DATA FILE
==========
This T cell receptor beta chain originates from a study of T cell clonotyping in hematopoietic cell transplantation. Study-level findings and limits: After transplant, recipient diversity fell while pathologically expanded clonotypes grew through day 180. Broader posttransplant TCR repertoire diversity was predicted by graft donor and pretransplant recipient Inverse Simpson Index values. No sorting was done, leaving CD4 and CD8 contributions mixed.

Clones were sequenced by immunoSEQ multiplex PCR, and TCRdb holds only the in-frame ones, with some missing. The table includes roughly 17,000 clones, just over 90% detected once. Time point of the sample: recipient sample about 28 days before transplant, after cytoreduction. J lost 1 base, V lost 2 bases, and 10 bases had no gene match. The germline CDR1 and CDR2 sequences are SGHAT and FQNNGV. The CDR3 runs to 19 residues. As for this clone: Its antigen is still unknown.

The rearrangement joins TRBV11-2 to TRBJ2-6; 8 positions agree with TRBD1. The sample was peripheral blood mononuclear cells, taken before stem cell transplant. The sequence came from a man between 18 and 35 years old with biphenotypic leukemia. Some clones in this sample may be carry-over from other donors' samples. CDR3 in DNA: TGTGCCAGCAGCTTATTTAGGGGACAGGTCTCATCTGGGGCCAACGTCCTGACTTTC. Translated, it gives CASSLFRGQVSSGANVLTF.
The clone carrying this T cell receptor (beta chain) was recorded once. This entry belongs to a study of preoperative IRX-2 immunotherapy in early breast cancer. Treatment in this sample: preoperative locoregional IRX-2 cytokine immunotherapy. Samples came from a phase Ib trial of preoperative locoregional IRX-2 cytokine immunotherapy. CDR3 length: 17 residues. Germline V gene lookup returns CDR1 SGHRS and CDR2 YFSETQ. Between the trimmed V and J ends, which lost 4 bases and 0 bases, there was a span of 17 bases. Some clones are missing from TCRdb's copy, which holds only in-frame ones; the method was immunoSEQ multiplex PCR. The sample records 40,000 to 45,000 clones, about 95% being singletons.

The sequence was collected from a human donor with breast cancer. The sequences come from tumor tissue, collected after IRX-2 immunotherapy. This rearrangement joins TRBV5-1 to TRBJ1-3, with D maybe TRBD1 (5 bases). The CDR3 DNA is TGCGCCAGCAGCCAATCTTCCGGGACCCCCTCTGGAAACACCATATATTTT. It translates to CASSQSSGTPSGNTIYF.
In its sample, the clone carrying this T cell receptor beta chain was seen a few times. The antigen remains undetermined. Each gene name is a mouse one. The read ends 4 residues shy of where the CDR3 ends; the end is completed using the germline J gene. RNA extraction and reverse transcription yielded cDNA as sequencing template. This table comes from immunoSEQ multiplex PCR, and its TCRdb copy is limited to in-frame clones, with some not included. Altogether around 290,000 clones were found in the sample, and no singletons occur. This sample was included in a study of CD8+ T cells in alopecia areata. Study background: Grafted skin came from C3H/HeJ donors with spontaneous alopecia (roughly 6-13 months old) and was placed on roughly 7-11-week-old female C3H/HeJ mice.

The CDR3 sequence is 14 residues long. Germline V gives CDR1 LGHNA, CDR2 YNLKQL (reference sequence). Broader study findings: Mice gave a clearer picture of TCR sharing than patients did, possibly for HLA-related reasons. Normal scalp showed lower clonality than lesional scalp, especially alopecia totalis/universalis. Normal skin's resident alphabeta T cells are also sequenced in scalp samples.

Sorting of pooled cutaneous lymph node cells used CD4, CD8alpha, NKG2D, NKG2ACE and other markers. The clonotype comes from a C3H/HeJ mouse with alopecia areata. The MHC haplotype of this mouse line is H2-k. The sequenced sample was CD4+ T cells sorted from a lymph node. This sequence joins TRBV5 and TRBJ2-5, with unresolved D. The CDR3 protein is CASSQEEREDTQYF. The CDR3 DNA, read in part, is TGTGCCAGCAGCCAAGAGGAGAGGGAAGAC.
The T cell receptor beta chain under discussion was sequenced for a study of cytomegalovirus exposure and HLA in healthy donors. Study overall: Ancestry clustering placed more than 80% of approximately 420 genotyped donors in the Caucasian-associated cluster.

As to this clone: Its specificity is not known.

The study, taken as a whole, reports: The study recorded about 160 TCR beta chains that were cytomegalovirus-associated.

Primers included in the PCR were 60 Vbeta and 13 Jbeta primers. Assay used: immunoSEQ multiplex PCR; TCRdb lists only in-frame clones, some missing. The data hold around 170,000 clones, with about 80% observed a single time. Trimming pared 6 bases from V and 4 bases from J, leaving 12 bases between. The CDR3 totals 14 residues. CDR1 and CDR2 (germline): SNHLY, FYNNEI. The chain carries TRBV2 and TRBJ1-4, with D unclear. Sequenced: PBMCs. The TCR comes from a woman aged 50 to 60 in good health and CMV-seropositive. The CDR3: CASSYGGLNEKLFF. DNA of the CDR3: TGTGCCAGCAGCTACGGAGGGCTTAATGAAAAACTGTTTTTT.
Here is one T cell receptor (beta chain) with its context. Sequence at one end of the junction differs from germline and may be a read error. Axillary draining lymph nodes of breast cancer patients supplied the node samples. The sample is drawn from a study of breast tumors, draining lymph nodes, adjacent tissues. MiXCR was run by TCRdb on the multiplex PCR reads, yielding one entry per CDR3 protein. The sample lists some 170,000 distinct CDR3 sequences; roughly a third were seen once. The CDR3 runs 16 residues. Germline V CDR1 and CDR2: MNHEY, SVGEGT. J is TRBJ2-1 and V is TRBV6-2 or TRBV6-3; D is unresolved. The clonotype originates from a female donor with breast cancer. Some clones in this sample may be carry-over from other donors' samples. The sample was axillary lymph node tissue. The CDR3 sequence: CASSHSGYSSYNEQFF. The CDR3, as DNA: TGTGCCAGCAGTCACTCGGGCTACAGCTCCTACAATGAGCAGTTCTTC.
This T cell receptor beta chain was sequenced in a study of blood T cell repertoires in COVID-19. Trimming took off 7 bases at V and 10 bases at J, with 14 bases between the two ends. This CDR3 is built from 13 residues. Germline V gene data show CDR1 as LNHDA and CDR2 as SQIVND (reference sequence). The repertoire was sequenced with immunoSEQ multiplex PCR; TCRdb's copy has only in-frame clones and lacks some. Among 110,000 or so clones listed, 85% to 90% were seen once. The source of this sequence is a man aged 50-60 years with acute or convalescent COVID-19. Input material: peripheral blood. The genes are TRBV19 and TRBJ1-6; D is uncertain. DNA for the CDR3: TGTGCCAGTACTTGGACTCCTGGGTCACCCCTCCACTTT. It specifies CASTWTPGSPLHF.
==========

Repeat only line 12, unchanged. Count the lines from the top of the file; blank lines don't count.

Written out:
Primers included in the PCR were 60 Vbeta and 13 Jbeta primers. Assay used: immunoSEQ multiplex PCR; TCRdb lists only in-frame clones, some missing. The data hold around 170,000 clones, with about 80% observed a single time. Trimming pared 6 bases from V and 4 bases from J, leaving 12 bases between. The CDR3 totals 14 residues. CDR1 and CDR2 (germline): SNHLY, FYNNEI. The chain carries TRBV2 and TRBJ1-4, with D unclear. Sequenced: PBMCs. The TCR comes from a woman aged 50 to 60 in good health and CMV-seropositive. The CDR3: CASSYGGLNEKLFF. DNA of the CDR3: TGTGCCAGCAGCTACGGAGGGCTTAATGAAAAACTGTTTTTT.